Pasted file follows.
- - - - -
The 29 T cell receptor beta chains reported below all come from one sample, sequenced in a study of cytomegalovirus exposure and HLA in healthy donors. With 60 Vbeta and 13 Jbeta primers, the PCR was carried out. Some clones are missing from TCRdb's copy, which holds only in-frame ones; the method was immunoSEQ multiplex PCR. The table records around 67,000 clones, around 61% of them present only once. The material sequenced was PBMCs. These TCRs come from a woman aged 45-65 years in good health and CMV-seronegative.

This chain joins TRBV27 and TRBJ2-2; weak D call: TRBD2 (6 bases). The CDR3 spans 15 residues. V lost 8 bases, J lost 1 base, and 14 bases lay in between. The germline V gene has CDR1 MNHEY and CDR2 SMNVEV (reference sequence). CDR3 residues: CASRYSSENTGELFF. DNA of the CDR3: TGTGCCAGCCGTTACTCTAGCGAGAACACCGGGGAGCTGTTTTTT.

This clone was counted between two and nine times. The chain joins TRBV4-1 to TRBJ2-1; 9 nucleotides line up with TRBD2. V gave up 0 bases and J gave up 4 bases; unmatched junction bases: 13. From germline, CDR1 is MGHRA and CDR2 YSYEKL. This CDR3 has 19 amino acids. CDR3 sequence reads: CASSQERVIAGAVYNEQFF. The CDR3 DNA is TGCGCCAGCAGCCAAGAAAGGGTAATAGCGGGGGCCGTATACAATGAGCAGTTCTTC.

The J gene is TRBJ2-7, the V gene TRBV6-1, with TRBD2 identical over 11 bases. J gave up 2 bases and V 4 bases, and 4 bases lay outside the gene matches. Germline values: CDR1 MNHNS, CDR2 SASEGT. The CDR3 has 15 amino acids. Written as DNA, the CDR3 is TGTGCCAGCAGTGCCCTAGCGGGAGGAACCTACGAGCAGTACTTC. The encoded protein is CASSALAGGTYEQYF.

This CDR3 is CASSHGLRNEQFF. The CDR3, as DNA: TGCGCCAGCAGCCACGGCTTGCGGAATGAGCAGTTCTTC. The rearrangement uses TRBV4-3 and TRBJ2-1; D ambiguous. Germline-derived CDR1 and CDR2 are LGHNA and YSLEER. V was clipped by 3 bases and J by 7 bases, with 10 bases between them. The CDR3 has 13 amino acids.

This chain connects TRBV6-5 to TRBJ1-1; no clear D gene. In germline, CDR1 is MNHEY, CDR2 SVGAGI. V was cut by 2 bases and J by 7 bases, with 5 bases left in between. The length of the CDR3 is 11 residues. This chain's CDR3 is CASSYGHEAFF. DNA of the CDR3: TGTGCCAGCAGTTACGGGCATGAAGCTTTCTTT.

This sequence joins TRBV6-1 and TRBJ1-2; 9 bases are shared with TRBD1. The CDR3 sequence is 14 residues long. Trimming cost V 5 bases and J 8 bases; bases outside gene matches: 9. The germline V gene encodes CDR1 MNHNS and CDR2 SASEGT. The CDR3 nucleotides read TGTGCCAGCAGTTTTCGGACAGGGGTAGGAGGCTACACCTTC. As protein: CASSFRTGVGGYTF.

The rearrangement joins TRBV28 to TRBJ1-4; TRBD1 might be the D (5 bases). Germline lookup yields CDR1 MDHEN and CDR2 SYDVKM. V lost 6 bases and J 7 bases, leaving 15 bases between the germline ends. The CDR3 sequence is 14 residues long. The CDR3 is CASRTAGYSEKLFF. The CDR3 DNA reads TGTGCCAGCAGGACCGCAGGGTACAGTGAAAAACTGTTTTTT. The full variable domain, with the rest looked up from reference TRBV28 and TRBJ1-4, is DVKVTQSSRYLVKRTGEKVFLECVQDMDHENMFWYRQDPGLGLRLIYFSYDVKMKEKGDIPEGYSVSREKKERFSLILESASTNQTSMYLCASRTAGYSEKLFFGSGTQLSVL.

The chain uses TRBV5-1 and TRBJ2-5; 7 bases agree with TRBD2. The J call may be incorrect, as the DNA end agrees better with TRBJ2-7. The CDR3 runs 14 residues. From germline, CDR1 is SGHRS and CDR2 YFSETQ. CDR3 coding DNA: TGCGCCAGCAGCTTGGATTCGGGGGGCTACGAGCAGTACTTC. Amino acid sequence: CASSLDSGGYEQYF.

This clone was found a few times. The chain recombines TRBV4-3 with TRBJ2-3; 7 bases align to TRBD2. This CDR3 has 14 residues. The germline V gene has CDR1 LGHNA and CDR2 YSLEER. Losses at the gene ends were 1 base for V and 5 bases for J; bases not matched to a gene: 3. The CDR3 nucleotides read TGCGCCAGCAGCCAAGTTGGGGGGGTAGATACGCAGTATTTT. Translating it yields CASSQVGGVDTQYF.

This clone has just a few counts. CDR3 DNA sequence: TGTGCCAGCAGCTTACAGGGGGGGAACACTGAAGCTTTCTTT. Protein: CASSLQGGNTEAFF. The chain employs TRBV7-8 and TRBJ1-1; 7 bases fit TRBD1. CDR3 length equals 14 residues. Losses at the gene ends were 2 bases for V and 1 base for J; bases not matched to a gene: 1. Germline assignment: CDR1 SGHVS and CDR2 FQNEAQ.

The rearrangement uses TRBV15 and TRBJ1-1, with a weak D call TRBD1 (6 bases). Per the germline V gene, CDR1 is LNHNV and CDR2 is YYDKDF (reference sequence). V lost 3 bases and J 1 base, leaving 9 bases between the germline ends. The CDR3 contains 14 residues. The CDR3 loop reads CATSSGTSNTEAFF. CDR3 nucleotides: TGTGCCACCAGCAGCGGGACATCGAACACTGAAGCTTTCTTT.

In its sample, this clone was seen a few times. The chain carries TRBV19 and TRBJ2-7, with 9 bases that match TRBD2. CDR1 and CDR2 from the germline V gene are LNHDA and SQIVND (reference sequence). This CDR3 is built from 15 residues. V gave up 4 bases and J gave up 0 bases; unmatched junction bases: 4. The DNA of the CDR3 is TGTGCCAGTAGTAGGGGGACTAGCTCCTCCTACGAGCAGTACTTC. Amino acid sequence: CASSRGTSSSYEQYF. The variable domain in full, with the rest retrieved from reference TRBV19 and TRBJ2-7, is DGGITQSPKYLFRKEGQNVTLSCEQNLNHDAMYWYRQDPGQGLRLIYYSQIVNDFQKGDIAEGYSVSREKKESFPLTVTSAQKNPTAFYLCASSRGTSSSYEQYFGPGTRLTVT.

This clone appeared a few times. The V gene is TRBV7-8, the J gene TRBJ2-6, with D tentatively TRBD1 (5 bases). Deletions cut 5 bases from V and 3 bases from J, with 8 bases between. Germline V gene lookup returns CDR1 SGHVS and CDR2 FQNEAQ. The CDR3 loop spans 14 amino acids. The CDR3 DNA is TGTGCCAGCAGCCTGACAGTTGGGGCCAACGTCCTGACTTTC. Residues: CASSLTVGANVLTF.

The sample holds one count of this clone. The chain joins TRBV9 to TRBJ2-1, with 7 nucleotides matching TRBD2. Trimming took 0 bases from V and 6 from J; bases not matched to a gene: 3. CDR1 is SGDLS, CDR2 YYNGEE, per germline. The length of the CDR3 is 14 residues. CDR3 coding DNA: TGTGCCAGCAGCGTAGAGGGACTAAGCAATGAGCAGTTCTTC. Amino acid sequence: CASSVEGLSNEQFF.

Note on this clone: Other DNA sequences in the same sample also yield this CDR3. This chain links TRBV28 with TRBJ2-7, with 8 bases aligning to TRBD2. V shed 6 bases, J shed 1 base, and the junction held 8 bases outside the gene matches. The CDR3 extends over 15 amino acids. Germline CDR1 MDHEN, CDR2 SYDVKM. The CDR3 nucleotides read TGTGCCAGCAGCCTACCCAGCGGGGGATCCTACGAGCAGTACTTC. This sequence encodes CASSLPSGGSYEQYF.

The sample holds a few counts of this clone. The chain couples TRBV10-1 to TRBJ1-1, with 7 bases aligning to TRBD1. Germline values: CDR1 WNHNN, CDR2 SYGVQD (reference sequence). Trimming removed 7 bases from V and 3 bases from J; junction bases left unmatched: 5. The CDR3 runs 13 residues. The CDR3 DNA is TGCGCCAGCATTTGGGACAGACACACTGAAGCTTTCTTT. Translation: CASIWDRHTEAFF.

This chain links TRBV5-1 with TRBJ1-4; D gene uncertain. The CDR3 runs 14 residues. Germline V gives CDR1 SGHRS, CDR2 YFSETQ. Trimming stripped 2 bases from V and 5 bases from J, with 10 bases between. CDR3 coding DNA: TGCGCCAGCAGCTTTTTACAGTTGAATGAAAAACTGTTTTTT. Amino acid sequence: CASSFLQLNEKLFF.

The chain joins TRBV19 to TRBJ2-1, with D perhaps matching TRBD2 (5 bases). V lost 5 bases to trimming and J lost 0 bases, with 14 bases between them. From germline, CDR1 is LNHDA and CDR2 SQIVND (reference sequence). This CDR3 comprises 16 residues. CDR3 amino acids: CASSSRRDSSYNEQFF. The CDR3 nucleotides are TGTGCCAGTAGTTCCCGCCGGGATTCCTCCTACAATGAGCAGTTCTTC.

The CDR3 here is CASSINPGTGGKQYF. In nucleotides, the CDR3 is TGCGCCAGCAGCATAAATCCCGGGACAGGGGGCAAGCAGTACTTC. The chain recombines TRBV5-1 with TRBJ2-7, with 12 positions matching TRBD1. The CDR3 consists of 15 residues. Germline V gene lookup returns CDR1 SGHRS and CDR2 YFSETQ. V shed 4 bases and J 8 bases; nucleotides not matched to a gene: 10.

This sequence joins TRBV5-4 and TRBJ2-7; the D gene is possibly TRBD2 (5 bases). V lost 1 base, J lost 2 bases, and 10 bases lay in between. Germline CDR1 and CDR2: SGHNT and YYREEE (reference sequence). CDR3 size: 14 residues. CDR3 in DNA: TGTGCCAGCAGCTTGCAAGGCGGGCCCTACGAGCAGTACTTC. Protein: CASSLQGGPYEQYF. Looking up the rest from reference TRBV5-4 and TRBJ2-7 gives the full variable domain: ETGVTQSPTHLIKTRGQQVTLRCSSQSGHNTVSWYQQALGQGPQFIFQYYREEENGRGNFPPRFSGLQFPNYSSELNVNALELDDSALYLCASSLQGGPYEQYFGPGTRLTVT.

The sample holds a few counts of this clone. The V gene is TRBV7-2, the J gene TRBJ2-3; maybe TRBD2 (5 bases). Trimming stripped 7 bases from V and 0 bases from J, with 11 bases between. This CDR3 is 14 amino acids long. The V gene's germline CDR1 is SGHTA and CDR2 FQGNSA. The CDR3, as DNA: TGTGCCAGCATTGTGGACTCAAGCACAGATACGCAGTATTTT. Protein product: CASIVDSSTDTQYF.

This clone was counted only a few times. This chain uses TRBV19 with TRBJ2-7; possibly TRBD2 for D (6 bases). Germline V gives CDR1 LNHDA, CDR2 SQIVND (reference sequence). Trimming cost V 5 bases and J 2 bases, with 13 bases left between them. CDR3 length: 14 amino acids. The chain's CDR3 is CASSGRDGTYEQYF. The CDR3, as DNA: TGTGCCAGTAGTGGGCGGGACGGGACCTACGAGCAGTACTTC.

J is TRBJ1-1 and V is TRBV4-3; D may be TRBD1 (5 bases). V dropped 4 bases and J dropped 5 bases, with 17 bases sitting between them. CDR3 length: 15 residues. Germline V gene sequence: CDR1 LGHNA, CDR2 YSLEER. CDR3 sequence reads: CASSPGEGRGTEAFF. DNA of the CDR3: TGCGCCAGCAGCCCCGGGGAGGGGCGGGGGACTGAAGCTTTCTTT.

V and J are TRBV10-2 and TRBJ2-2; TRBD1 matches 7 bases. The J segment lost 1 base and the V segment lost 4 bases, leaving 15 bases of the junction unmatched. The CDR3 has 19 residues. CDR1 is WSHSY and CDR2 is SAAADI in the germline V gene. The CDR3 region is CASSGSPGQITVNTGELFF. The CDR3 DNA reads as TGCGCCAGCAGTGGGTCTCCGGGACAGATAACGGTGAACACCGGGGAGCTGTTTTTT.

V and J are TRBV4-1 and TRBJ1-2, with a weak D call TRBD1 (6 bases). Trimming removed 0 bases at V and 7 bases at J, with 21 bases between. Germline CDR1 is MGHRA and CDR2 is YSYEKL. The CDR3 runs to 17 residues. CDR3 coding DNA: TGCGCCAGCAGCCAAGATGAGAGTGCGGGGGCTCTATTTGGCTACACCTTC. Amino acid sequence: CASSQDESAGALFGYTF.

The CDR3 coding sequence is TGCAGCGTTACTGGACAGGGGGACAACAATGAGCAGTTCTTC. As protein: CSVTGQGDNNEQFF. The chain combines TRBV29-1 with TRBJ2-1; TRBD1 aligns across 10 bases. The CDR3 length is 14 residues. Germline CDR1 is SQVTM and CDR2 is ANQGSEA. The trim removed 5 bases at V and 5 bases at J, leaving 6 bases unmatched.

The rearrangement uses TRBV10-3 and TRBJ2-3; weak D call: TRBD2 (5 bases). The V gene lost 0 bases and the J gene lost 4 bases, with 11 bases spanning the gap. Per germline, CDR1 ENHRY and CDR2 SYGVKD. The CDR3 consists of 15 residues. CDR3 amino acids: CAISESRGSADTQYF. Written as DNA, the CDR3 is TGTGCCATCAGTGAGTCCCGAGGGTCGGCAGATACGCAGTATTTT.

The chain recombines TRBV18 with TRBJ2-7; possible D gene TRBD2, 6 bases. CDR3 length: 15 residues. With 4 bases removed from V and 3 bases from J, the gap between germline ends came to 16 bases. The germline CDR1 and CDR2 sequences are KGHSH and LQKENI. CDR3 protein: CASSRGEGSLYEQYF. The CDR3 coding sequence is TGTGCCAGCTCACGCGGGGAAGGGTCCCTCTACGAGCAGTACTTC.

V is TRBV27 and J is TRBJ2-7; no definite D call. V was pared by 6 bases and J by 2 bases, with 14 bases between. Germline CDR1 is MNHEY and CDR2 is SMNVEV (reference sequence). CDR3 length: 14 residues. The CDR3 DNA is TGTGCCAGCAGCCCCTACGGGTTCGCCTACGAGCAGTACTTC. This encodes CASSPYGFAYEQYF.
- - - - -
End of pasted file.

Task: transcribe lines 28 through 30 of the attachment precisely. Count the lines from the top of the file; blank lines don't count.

The rearrangement uses TRBV10-3 and TRBJ2-3; weak D call: TRBD2 (5 bases). The V gene lost 0 bases and the J gene lost 4 bases, with 11 bases spanning the gap. Per germline, CDR1 ENHRY and CDR2 SYGVKD. The CDR3 consists of 15 residues. CDR3 amino acids: CAISESRGSADTQYF. Written as DNA, the CDR3 is TGTGCCATCAGTGAGTCCCGAGGGTCGGCAGATACGCAGTATTTT.

The chain recombines TRBV18 with TRBJ2-7; possible D gene TRBD2, 6 bases. CDR3 length: 15 residues. With 4 bases removed from V and 3 bases from J, the gap between germline ends came to 16 bases. The germline CDR1 and CDR2 sequences are KGHSH and LQKENI. CDR3 protein: CASSRGEGSLYEQYF. The CDR3 coding sequence is TGTGCCAGCTCACGCGGGGAAGGGTCCCTCTACGAGCAGTACTTC.

V is TRBV27 and J is TRBJ2-7; no definite D call. V was pared by 6 bases and J by 2 bases, with 14 bases between. Germline CDR1 is MNHEY and CDR2 is SMNVEV (reference sequence). CDR3 length: 14 residues. The CDR3 DNA is TGTGCCAGCAGCCCCTACGGGTTCGCCTACGAGCAGTACTTC. This encodes CASSPYGFAYEQYF.